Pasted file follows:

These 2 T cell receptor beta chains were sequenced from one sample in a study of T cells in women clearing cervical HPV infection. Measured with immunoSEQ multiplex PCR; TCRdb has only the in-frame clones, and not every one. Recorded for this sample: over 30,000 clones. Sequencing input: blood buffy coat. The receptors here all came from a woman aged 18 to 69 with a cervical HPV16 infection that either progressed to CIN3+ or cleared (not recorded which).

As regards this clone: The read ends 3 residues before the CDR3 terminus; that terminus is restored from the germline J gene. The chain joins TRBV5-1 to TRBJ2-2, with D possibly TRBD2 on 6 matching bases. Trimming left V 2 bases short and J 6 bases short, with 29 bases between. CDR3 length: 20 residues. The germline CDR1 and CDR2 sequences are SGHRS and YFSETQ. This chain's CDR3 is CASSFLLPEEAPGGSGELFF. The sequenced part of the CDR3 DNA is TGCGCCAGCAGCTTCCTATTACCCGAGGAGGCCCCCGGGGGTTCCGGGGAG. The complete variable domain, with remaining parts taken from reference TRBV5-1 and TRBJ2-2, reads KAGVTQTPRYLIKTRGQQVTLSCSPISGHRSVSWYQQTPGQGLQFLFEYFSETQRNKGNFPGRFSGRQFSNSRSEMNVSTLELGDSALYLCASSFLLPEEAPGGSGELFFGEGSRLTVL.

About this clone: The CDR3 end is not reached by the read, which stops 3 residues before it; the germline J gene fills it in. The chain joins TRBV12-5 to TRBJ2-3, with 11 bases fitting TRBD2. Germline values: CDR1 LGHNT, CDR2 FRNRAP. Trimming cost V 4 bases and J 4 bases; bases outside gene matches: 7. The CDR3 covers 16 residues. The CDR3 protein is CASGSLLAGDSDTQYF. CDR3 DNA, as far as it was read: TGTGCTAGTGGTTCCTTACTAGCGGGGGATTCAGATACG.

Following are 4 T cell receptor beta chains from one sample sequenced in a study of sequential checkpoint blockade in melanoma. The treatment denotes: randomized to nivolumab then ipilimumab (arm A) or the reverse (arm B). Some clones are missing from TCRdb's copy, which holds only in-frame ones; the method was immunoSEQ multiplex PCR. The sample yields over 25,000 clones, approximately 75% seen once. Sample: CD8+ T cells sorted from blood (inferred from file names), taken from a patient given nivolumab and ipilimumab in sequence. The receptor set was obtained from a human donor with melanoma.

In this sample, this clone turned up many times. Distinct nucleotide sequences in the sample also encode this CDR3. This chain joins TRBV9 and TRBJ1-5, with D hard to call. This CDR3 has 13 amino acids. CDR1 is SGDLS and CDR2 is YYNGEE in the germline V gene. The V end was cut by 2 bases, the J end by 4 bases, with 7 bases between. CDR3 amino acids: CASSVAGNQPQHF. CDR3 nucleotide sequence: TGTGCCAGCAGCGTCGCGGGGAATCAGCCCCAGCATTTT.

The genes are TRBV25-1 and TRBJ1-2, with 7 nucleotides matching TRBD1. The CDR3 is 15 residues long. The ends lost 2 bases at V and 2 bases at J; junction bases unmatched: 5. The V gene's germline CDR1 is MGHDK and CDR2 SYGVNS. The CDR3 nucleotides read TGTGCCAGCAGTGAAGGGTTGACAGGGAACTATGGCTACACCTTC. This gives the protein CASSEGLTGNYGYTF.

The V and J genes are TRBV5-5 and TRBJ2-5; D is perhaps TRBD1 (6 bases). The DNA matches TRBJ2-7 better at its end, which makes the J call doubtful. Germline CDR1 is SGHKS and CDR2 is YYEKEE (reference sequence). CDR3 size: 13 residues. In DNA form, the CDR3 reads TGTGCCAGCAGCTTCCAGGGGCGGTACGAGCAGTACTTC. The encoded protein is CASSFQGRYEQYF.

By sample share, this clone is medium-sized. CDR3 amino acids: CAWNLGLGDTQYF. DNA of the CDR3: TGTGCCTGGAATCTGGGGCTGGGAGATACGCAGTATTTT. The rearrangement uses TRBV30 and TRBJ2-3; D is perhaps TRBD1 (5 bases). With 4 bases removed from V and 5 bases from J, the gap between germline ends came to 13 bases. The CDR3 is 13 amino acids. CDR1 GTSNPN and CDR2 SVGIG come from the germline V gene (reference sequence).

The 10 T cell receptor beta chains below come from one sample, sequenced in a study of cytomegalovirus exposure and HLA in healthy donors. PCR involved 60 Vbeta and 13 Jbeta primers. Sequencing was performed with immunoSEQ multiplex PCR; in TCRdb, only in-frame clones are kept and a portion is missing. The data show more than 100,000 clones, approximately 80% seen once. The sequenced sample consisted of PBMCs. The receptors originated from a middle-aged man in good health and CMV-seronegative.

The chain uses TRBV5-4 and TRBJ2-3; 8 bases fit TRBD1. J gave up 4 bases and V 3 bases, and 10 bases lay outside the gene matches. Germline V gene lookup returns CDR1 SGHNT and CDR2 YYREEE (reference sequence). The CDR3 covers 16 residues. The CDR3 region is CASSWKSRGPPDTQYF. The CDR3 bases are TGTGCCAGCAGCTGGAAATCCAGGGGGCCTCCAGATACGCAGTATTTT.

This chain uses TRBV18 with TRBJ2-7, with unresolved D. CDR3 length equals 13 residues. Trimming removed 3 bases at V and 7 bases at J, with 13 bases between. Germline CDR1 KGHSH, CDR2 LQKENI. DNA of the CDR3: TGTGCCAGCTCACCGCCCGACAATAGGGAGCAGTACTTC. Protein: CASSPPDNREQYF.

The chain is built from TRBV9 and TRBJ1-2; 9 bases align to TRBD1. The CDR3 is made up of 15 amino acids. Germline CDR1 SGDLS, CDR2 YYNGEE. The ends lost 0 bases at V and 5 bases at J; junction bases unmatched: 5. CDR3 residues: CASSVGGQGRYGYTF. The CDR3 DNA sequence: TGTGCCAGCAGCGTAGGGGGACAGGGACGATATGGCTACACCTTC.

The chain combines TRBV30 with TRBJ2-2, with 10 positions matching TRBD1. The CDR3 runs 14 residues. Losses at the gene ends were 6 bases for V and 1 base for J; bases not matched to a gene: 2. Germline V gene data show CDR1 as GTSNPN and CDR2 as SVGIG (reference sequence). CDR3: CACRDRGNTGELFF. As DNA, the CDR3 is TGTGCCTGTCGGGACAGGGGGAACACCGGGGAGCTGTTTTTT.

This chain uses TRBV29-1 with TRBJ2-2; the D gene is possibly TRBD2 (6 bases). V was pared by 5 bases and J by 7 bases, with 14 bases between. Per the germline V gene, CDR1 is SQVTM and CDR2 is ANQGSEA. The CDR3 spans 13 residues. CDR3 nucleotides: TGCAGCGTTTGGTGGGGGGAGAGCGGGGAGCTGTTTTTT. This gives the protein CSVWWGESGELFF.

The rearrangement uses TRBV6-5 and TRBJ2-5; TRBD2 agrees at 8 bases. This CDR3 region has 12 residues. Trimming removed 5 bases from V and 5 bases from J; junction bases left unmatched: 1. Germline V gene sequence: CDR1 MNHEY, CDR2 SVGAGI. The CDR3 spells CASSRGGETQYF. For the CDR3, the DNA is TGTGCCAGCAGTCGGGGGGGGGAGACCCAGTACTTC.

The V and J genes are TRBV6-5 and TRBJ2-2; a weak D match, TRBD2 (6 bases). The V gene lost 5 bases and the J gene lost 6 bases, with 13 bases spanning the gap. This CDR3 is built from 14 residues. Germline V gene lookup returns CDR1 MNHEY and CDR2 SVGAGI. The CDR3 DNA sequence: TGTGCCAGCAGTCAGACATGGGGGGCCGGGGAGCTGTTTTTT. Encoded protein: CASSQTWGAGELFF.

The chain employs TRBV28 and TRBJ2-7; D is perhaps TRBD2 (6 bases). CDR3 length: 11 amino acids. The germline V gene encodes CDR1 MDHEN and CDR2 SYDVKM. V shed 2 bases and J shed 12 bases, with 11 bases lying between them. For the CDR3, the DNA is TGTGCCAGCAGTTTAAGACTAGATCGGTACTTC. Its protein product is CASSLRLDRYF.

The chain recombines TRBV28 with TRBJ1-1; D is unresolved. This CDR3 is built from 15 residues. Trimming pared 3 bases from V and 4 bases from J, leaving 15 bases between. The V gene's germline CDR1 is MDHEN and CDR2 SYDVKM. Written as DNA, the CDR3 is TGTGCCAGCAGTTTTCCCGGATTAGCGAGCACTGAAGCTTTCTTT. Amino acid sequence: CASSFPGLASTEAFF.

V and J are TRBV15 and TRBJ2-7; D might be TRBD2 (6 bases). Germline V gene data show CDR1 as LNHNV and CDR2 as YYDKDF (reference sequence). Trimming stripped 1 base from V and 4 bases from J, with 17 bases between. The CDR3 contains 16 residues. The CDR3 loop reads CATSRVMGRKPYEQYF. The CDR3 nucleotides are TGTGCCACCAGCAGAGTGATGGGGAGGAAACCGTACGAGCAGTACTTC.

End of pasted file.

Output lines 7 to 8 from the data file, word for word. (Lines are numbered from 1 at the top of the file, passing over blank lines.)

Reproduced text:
The V and J genes are TRBV5-5 and TRBJ2-5; D is perhaps TRBD1 (6 bases). The DNA matches TRBJ2-7 better at its end, which makes the J call doubtful. Germline CDR1 is SGHKS and CDR2 is YYEKEE (reference sequence). CDR3 size: 13 residues. In DNA form, the CDR3 reads TGTGCCAGCAGCTTCCAGGGGCGGTACGAGCAGTACTTC. The encoded protein is CASSFQGRYEQYF.

By sample share, this clone is medium-sized. CDR3 amino acids: CAWNLGLGDTQYF. DNA of the CDR3: TGTGCCTGGAATCTGGGGCTGGGAGATACGCAGTATTTT. The rearrangement uses TRBV30 and TRBJ2-3; D is perhaps TRBD1 (5 bases). With 4 bases removed from V and 5 bases from J, the gap between germline ends came to 13 bases. The CDR3 is 13 amino acids. CDR1 GTSNPN and CDR2 SVGIG come from the germline V gene (reference sequence).